Finally, as stated before, not all body fat is created equal. The body fat or adipose tissue around the abdomen and pelvis are the most metabolically active. Therefore, a trip to the plastic surgeon for liposuction will do nothing to improve the pro-inflammatory, estrogenic effects if you have an “Apple” shaped phenotype. Liposuction does not remove the adipose tissue. The only solution here is to use lifestyle change (nutrition, exercise, stress reduction) to reduce abdominal fat.

So let’s review the essential points again:

● Body fat increases estrogen

● Estrogen causes inflammation

● Inflammation increases estrogen

● Body fat also increases inflammation

● Insulin increases total and free estrogen

Don’t worry if this gets a bit confusing, there’s no need to commit this to memory, but it’s helpful to be familiar with the various ways that body fat, inflammation and estrogen affect each other.

Integrative Approach Part 3: Normalizing Estrogen Production

After you and your doctor work on eliminating estrogen and assessing your level of estrogen production, the next step is to begin normalizing your estrogen production. This will include a functional medicine approach that works on reducing your adipose tissue (body fat), inflammation, insulin levels, and increasing SHBG.

The general treatment program I typically have my patients begin is pretty straightforward and includes:

● Maintaining a healthy weight through nutrition, stress reduction and exercise.

● Reducing inflammation by adopting a pescatarian diet and supplementing with omega 3 essential fatty acids (EFAs), bromelain, curcumin and quercetin.

● Normalizing insulin and glucose through eating a low-glycemic- index diet and through supplementing with micronutrients such as alpha lipoic acid, cinnamon, chromium, and vanadium

● Increasing SHBG by normalizing body weight, lowering insulin levels and supplementing with flax or other EFAs.

Another way to reduce the amount of estrogen in your body is by being aware of environmental and nutritional sources you are in contact with. Pesticides and plastics have long been known to have estrogenic effects, and now there are additional concerns that municipal sewage treatment plants are not able to remove all the estrogen and estrogen-like chemicals from the water supply. In addition, estrogens are routinely added during the farming of conventional chicken, beef, and dairy cows to enhance productivity, taste and consistency.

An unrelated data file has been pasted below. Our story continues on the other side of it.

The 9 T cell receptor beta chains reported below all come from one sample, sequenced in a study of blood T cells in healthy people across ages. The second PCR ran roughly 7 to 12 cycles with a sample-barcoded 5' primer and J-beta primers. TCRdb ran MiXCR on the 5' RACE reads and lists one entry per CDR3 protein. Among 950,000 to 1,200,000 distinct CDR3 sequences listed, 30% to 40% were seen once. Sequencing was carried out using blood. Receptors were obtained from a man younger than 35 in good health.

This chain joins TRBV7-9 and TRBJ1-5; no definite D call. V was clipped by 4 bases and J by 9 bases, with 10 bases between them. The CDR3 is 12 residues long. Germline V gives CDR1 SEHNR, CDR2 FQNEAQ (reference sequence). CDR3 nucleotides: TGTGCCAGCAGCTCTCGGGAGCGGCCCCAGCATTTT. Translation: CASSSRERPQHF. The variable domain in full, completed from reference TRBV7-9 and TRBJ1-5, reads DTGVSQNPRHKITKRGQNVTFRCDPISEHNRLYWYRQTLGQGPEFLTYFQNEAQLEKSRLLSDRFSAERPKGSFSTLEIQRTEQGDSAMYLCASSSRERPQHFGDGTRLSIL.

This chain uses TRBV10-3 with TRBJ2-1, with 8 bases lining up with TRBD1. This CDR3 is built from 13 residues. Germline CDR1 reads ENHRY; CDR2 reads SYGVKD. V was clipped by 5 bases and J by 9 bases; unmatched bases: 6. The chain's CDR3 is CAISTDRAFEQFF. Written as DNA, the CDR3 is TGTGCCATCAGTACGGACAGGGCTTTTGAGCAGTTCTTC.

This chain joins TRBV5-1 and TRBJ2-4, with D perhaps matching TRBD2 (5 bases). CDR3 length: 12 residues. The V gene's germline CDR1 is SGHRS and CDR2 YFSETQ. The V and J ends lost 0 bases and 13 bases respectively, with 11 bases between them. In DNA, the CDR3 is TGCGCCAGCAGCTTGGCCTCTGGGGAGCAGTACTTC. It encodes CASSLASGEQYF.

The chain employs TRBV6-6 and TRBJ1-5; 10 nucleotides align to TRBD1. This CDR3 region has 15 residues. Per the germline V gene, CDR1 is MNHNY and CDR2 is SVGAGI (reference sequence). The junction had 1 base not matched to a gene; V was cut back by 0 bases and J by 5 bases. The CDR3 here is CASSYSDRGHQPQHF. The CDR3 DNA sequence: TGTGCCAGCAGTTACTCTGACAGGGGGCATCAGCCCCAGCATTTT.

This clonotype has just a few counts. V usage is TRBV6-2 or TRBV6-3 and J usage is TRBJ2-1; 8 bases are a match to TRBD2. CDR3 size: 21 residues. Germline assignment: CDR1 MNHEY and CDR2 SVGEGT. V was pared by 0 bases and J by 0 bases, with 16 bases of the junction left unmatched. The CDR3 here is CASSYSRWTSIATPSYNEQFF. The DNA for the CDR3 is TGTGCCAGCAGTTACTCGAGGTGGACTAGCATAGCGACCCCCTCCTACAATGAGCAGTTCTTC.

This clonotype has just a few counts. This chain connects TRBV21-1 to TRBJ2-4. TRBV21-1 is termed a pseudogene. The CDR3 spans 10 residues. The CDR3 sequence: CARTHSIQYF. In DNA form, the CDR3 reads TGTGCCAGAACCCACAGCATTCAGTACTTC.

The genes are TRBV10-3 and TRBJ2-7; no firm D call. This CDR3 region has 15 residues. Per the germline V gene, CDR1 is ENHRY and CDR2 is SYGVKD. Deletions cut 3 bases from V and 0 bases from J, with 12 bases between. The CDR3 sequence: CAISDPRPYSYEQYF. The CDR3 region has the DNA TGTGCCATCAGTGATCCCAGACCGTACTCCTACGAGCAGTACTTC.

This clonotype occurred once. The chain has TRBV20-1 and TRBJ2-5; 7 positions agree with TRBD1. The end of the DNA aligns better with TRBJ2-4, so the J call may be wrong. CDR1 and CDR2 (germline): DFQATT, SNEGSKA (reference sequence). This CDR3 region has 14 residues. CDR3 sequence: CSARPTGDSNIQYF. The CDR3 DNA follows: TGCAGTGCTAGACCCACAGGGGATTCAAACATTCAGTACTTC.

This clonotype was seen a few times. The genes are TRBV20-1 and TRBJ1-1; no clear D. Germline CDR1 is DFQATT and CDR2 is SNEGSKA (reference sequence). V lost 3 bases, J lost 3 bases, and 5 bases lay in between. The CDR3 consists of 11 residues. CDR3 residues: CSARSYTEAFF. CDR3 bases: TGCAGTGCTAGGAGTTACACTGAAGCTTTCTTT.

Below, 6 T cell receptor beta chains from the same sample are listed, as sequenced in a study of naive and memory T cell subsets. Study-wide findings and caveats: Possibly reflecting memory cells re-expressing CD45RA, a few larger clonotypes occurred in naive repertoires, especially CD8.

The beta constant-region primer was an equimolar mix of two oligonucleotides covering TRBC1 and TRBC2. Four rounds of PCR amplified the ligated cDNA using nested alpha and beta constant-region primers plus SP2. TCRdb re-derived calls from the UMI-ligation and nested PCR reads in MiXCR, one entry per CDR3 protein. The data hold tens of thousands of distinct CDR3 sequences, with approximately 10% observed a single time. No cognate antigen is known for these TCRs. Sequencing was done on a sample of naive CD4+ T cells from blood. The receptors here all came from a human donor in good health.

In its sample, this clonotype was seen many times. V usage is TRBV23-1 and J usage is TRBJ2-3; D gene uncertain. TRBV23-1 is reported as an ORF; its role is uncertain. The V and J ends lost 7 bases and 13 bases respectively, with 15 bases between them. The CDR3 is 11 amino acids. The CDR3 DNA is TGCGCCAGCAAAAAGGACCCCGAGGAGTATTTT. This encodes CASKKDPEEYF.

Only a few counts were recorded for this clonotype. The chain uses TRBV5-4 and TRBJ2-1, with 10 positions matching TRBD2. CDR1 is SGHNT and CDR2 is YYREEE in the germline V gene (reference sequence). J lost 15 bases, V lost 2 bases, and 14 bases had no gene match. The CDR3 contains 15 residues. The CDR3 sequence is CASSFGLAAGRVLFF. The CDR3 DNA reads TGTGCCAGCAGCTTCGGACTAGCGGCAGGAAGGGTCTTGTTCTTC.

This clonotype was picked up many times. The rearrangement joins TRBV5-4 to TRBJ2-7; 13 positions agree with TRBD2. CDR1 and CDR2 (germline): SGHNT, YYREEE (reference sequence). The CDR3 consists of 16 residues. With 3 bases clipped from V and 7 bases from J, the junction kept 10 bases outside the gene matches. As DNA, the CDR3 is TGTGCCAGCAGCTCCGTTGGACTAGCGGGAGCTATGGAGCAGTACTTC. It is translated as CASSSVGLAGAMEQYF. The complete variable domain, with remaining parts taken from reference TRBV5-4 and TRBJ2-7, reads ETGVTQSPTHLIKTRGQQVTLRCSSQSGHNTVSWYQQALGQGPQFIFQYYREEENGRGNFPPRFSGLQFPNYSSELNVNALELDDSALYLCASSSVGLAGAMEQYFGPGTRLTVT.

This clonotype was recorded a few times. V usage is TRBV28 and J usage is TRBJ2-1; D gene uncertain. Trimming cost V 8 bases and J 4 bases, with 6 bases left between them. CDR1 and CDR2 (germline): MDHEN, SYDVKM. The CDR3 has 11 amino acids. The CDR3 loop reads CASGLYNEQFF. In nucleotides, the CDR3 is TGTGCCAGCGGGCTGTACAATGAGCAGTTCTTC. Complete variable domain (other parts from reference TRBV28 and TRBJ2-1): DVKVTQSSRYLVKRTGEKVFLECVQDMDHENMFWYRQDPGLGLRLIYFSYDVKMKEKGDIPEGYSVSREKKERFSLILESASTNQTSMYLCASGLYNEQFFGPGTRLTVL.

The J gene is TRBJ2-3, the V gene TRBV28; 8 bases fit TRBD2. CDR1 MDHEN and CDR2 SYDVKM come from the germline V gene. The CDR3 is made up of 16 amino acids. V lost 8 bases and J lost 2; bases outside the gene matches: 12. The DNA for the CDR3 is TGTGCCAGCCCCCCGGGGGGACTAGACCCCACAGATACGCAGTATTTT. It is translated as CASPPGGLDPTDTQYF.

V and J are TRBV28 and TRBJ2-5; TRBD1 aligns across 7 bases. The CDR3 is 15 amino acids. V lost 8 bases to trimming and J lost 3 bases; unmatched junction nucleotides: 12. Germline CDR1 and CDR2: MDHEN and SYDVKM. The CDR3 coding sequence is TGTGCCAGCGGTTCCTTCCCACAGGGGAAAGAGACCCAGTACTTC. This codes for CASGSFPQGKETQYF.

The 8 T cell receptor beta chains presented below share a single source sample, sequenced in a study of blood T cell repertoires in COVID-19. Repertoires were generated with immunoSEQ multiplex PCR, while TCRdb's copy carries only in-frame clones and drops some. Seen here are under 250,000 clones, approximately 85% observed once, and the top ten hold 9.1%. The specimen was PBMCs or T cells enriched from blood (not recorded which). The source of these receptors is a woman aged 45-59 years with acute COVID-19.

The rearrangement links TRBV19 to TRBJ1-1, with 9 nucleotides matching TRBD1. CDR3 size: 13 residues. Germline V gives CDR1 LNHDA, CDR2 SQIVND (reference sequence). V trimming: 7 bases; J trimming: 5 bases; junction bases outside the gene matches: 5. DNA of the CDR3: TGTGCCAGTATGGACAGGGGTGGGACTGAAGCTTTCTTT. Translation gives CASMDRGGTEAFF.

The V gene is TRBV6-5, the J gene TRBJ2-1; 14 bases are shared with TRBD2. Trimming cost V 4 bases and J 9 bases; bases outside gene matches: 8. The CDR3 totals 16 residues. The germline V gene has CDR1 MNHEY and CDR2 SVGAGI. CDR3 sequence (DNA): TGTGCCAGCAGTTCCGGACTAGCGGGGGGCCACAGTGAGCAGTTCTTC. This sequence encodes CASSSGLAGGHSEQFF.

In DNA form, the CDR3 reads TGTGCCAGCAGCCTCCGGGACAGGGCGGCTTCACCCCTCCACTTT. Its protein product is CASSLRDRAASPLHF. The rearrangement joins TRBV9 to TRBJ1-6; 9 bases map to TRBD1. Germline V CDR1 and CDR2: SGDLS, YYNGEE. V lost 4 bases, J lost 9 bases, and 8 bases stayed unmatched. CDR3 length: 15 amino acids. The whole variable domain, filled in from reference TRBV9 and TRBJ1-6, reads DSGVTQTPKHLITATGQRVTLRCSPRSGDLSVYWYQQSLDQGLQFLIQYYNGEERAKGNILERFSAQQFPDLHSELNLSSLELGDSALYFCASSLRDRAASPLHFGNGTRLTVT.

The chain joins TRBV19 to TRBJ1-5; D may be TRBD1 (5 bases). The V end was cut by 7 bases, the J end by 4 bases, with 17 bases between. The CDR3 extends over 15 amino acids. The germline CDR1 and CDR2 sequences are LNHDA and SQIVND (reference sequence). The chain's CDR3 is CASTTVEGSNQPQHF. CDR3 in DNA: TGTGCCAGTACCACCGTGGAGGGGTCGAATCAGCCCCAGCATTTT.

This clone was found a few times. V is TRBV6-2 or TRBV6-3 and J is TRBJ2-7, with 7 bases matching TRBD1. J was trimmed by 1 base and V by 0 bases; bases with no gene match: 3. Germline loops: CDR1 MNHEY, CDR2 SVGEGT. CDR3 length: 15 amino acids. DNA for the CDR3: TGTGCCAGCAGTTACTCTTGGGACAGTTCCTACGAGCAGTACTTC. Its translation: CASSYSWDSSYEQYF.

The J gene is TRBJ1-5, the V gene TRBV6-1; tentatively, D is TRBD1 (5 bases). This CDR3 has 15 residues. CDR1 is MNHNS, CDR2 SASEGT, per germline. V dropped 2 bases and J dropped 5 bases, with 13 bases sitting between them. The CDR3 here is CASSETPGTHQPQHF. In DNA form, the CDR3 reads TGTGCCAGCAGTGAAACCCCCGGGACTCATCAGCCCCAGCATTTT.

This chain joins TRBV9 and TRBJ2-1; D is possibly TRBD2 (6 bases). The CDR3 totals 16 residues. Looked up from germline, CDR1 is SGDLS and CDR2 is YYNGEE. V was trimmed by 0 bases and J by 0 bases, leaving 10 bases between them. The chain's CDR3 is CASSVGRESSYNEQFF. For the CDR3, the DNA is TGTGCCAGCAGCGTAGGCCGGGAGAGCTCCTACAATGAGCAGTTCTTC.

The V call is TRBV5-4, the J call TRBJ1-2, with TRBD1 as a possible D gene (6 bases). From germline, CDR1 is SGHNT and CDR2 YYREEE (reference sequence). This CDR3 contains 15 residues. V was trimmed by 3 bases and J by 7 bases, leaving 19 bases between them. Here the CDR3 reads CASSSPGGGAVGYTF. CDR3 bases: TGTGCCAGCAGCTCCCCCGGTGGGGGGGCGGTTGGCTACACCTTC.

That’s why it’s so important to be sure you are consuming organic produce, spring or filtered water, organic or ideally free-range and pasture-fed beef, chicken, eggs and dairy products, as well as wild, cold-water fish.

Beyond diet there is also the impact that stress and emotional and spiritual issues have on these estrogen-related disorders. Stress in particular is known to cause an increase in inflammation so it’s important to include a stress reduction program as part of your treatment plan. And I have seen over and over again in my practice the impact that emotional and spiritual issues have on these illnesses such as child-bearing conflicts, lack of creative self-expression, sexual issues, unresolved anger, and severe self-criticism.

Conclusion

If you’re struggling with fibroids, endometriosis or breast cancer and are concerned about surgery and medication side effects, you can now see that there are other options that are more natural and safe. You can ask your doctor about implementing a good integrative treatment program that focuses on:

● normalizing your estrogen production

● reducing inflammation

● optimizing blood sugar metabolism and body fat

● reducing stress

● resolving conflicts

● addressing spiritual issues

I’ve seen many patients benefit from this kind of integrative program which addresses the physical, emotional and spiritual issues and allows healing to unfold naturally. So when you want an alternative to the conventional approach, rest assured that a good integrative treatment plan can help you in a natural and safe way.